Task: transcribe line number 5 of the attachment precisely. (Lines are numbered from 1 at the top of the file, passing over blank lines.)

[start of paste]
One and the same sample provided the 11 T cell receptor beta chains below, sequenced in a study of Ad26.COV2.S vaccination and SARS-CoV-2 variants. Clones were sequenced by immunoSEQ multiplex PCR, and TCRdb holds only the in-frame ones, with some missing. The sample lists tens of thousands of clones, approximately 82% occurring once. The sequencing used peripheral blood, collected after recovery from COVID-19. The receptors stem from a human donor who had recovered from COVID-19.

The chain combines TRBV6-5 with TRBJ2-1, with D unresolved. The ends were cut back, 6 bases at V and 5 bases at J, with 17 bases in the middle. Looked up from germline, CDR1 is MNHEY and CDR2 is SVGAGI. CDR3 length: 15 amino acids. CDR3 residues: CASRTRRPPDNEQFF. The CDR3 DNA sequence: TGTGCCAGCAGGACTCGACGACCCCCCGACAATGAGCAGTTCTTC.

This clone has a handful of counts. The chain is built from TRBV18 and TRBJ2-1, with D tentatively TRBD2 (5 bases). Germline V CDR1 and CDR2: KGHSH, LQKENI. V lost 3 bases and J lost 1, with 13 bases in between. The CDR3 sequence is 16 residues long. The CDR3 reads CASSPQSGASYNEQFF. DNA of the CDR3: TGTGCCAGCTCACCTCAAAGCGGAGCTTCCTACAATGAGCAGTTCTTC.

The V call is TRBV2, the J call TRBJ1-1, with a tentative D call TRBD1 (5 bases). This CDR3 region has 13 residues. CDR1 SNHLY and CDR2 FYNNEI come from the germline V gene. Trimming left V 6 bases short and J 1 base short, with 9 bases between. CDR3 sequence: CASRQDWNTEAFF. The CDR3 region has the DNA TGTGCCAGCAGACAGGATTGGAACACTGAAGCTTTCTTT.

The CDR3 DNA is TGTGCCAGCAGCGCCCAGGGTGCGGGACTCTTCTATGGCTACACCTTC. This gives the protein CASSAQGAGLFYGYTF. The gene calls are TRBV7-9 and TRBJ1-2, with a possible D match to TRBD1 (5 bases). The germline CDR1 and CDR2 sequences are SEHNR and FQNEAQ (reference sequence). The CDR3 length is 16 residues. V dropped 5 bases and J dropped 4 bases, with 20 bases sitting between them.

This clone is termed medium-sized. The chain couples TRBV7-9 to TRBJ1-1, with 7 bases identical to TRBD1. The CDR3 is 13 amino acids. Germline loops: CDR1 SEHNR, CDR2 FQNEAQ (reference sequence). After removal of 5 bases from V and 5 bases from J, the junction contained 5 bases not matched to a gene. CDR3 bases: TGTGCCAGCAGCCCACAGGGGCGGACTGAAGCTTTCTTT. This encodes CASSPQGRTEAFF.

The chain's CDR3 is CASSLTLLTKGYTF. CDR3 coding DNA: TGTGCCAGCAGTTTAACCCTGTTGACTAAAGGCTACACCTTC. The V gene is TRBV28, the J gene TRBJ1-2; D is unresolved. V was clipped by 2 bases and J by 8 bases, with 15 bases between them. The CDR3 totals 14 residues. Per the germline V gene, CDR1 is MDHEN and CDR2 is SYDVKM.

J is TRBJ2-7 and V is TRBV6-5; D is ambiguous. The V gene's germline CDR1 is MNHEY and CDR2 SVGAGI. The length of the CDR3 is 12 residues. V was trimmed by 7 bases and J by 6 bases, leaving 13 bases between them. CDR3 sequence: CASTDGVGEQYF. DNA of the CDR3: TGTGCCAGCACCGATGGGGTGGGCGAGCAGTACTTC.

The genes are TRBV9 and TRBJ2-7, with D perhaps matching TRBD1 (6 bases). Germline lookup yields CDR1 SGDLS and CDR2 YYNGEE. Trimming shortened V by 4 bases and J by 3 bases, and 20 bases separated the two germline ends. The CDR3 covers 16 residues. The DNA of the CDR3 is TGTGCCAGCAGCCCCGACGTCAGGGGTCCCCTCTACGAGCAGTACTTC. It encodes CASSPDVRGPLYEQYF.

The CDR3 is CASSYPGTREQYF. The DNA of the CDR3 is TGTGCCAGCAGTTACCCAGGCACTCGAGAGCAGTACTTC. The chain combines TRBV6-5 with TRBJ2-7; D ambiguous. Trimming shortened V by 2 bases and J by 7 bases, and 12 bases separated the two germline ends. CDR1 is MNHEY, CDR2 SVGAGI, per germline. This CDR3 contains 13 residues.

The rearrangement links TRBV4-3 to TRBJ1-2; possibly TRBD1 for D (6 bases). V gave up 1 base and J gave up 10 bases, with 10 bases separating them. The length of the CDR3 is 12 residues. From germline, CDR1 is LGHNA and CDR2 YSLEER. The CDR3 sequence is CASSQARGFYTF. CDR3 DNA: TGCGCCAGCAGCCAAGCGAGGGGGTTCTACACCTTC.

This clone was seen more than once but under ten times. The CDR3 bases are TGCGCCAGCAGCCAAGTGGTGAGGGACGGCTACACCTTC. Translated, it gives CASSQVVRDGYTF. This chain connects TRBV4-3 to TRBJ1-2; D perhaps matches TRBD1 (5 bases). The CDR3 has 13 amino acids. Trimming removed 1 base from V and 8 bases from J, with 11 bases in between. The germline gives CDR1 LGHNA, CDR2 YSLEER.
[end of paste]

The CDR3 DNA is TGTGCCAGCAGCGCCCAGGGTGCGGGACTCTTCTATGGCTACACCTTC. This gives the protein CASSAQGAGLFYGYTF. The gene calls are TRBV7-9 and TRBJ1-2, with a possible D match to TRBD1 (5 bases). The germline CDR1 and CDR2 sequences are SEHNR and FQNEAQ (reference sequence). The CDR3 length is 16 residues. V dropped 5 bases and J dropped 4 bases, with 20 bases sitting between them.